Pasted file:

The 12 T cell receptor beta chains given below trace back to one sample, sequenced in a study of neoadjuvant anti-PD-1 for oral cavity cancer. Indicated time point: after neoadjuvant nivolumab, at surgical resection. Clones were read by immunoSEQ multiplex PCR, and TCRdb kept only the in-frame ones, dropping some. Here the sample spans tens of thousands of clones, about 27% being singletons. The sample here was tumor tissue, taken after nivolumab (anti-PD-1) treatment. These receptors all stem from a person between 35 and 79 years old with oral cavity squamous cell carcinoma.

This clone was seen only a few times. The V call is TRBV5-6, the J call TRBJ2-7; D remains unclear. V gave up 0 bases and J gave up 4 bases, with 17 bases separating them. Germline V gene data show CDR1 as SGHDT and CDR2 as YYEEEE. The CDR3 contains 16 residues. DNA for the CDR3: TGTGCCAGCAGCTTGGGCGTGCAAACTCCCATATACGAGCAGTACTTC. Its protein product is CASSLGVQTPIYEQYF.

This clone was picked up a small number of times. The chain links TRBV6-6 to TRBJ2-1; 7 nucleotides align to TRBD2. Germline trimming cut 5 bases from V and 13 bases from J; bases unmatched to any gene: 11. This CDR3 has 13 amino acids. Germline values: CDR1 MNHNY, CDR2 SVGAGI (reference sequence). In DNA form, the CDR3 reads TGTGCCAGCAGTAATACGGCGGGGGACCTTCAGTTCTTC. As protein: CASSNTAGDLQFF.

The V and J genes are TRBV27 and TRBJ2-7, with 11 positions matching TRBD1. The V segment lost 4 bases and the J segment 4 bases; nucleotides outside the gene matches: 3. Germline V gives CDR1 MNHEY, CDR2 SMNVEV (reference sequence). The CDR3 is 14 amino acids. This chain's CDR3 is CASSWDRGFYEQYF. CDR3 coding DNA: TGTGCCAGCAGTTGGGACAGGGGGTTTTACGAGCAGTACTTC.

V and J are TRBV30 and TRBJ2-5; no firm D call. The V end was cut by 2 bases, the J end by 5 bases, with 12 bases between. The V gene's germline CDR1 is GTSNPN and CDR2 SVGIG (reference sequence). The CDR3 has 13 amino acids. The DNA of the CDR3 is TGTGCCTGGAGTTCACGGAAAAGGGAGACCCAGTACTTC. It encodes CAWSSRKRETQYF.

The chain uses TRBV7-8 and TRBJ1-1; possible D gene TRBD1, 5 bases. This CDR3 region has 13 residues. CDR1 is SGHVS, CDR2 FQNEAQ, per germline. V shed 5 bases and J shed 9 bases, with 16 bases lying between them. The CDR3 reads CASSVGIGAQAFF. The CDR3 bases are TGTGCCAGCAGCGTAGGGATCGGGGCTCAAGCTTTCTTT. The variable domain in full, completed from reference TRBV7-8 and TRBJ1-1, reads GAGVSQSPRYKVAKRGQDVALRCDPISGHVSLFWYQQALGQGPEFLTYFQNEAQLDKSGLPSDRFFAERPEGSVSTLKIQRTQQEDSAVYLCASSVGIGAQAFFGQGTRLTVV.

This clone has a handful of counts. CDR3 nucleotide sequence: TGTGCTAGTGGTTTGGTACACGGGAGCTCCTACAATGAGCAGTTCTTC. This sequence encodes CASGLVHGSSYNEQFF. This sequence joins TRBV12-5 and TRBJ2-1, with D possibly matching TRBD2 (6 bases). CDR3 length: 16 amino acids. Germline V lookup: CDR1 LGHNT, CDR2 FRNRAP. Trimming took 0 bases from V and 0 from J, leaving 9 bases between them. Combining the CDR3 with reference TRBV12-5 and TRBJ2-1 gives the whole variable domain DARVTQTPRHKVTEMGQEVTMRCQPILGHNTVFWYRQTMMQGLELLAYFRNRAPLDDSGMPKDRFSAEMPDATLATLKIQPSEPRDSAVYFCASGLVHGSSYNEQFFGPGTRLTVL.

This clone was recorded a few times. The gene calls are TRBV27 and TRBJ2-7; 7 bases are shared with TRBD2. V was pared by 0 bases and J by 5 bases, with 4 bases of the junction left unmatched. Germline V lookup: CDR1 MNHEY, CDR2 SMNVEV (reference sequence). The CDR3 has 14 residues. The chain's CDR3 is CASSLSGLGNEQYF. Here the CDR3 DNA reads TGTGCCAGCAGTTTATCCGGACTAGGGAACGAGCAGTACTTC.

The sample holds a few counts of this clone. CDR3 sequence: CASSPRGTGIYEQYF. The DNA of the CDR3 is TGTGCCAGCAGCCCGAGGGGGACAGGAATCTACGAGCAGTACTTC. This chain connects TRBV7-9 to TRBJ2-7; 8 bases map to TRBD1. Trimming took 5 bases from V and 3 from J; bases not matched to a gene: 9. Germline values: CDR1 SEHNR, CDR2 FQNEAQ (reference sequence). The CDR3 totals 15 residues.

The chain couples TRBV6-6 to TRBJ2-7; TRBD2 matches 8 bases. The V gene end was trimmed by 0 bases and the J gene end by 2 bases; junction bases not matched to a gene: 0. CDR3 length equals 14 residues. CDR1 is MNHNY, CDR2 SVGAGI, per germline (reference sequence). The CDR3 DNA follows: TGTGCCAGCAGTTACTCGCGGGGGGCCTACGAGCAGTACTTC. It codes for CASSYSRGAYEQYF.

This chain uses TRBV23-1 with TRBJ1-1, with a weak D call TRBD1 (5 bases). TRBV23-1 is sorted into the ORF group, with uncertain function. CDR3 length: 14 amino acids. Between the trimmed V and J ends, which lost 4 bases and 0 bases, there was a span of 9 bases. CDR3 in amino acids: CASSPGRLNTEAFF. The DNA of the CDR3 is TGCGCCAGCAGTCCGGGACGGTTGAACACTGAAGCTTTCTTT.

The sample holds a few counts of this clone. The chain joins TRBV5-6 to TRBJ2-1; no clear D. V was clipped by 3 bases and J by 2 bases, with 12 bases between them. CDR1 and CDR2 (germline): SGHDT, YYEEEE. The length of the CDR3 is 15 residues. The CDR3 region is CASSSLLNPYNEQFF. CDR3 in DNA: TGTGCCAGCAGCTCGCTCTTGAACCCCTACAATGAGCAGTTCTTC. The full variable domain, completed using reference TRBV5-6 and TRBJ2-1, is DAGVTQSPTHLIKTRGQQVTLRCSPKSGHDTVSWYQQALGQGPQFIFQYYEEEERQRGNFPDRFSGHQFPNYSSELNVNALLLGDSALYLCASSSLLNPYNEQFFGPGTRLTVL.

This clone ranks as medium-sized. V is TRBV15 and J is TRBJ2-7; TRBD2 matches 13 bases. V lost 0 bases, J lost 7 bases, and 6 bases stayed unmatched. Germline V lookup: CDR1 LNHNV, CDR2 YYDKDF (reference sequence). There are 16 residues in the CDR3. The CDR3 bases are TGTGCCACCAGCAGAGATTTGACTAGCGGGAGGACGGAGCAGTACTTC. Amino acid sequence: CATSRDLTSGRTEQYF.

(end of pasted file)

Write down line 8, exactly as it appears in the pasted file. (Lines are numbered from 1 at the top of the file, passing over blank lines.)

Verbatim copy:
This clone was recorded a few times. The gene calls are TRBV27 and TRBJ2-7; 7 bases are shared with TRBD2. V was pared by 0 bases and J by 5 bases, with 4 bases of the junction left unmatched. Germline V lookup: CDR1 MNHEY, CDR2 SMNVEV (reference sequence). The CDR3 has 14 residues. The chain's CDR3 is CASSLSGLGNEQYF. Here the CDR3 DNA reads TGTGCCAGCAGTTTATCCGGACTAGGGAACGAGCAGTACTTC.